Clay Light Houses

Fourth grade students in my school district learn about Michigan's history. Part of that history is manufacturing and shipping on the Great Lakes. The fourth grade teachers asked me if I would make clay light houses with their classes to align with their social studies and science curriuclum.

We used an extruder to make the cylinders for the lighthouses. The kids drew ideas for decorating their lighthouses from images of lighthouses I showed them in a Powerpoint presentation. We created these lighthouses using Rovin's RO-82 Terra Cotta clay and glazed them using our majolica base glaze with lowfire glazes over the top.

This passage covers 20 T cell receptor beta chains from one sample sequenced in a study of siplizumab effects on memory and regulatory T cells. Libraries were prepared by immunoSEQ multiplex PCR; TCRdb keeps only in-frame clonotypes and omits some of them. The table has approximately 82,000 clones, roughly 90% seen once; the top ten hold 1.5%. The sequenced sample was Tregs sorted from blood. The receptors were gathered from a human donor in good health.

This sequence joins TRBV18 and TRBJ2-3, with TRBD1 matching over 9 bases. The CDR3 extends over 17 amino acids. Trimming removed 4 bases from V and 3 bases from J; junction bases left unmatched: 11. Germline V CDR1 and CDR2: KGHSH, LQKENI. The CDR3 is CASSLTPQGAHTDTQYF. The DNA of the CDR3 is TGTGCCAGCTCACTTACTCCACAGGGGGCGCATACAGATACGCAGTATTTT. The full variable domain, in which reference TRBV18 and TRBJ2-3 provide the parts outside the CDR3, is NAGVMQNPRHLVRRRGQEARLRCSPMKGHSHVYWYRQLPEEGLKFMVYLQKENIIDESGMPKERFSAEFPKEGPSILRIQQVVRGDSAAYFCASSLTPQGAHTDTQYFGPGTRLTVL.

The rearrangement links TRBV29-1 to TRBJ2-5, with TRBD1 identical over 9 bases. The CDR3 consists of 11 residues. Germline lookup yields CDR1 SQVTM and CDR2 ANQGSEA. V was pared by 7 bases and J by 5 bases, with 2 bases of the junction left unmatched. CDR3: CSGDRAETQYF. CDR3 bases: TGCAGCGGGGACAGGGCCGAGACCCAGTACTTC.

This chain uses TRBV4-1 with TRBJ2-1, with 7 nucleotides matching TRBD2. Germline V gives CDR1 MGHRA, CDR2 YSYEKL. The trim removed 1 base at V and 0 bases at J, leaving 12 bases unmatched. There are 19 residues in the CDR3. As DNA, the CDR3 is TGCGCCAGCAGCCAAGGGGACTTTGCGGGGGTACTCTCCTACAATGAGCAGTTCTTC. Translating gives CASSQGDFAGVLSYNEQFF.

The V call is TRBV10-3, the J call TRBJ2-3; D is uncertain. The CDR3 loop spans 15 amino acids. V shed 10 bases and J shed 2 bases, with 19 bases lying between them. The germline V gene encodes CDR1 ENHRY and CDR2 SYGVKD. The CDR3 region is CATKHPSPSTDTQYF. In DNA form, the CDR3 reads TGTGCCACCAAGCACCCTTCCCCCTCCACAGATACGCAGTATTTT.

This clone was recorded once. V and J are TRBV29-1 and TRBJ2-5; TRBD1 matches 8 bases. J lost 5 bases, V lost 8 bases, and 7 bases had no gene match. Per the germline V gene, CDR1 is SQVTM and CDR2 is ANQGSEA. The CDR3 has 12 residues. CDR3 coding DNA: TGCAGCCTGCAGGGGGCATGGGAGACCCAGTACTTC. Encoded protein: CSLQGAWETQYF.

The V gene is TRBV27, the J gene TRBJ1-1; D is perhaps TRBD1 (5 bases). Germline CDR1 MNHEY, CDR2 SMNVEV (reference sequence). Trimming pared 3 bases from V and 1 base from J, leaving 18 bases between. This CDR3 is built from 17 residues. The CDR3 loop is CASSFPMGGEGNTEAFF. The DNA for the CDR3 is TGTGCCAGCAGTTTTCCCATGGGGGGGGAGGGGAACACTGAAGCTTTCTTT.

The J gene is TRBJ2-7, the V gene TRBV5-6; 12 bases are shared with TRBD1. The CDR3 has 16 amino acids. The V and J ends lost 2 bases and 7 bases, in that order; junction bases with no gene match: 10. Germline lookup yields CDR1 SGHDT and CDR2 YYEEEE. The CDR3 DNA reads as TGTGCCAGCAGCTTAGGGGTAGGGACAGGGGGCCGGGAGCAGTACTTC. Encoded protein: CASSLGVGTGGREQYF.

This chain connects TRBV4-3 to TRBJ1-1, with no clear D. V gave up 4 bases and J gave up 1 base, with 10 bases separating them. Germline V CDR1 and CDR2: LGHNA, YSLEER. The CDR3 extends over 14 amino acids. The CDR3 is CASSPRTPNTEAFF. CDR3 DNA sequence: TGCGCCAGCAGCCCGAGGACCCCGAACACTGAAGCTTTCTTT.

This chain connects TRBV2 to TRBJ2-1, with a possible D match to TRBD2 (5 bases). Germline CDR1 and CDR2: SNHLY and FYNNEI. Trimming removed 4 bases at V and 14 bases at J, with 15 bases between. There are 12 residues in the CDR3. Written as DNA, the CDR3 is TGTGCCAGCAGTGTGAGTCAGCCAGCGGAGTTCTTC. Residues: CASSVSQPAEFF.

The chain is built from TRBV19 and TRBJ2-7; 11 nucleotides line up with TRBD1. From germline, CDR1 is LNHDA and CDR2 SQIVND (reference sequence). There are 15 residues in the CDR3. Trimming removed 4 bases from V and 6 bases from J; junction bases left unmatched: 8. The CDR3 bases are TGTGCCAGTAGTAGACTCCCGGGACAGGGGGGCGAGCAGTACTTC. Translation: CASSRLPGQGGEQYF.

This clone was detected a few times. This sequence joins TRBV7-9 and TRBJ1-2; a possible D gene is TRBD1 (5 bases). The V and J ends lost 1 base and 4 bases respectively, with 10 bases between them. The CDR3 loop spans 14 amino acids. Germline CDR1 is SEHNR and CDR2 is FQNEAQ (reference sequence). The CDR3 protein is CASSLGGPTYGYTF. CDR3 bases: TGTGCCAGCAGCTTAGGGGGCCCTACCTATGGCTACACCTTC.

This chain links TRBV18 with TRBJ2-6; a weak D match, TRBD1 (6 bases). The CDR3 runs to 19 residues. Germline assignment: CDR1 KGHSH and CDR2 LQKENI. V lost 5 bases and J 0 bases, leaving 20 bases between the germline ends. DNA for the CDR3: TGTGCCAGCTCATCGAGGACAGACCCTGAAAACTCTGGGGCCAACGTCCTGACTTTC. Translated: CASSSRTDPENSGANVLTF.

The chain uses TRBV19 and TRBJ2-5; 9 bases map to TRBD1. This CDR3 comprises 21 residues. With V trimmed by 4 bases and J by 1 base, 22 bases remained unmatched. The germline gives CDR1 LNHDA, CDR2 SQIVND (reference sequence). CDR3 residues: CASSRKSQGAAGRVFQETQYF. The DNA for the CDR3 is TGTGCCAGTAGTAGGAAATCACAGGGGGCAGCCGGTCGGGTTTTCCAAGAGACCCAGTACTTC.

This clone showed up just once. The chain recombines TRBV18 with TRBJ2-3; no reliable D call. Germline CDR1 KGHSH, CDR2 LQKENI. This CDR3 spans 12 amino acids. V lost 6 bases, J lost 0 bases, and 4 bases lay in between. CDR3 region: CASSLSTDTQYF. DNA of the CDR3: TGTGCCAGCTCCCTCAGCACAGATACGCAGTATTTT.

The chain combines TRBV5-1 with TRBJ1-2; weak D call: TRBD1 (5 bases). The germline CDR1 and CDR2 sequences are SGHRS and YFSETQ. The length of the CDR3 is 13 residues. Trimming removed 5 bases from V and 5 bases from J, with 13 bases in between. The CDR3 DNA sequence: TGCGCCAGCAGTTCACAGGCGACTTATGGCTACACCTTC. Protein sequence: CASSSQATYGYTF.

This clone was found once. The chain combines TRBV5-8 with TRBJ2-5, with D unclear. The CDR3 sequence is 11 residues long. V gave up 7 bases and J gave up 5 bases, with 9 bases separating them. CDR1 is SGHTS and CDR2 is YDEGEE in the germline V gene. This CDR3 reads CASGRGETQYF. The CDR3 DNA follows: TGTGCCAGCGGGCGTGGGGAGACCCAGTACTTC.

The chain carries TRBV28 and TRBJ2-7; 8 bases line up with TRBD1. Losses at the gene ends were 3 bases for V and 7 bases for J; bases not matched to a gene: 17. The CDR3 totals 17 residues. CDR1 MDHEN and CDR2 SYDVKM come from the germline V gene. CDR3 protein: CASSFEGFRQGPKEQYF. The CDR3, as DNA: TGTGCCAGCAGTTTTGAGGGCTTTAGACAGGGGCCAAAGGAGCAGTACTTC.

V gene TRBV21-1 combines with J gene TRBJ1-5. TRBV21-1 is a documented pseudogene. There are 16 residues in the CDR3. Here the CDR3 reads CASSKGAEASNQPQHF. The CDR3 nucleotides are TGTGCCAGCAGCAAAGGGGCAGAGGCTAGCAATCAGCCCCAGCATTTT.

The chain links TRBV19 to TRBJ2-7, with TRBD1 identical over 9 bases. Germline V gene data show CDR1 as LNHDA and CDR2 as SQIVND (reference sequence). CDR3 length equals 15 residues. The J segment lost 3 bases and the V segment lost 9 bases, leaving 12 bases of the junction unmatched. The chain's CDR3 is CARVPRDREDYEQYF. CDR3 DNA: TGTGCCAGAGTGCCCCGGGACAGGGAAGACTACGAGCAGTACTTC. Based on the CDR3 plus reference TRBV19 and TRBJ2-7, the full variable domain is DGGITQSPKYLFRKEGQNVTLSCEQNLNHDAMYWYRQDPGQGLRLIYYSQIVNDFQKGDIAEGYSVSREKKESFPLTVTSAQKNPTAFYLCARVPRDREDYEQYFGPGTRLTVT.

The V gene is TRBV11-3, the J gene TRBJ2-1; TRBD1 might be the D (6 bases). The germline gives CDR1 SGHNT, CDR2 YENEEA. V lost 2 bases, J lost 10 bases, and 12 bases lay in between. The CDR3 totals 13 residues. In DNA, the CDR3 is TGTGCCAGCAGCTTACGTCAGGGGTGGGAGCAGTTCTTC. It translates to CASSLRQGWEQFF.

In their homeroom classes, the kids wired up their lighthouses with a battery and a light bulb, learning a little bit about circuits. The problem with this lesson for me was that every kid had to end up with a successful lighthouse in order for them to be able to do the wiring back in class. You know how clay works, there's always something that goes wrong with a kid's project, or some kid who doesn't follow directions and make a hole in the lighthouse for the wiring to pass through. In short, this project became a real pain in the butt because every kid had to have a successful lighthouse, and in art, that doesn't always happen. So what I started doing each year was making a few extra lighthouses along with the kids, so when disaster would strike, I could give the kid a backup lighthouse.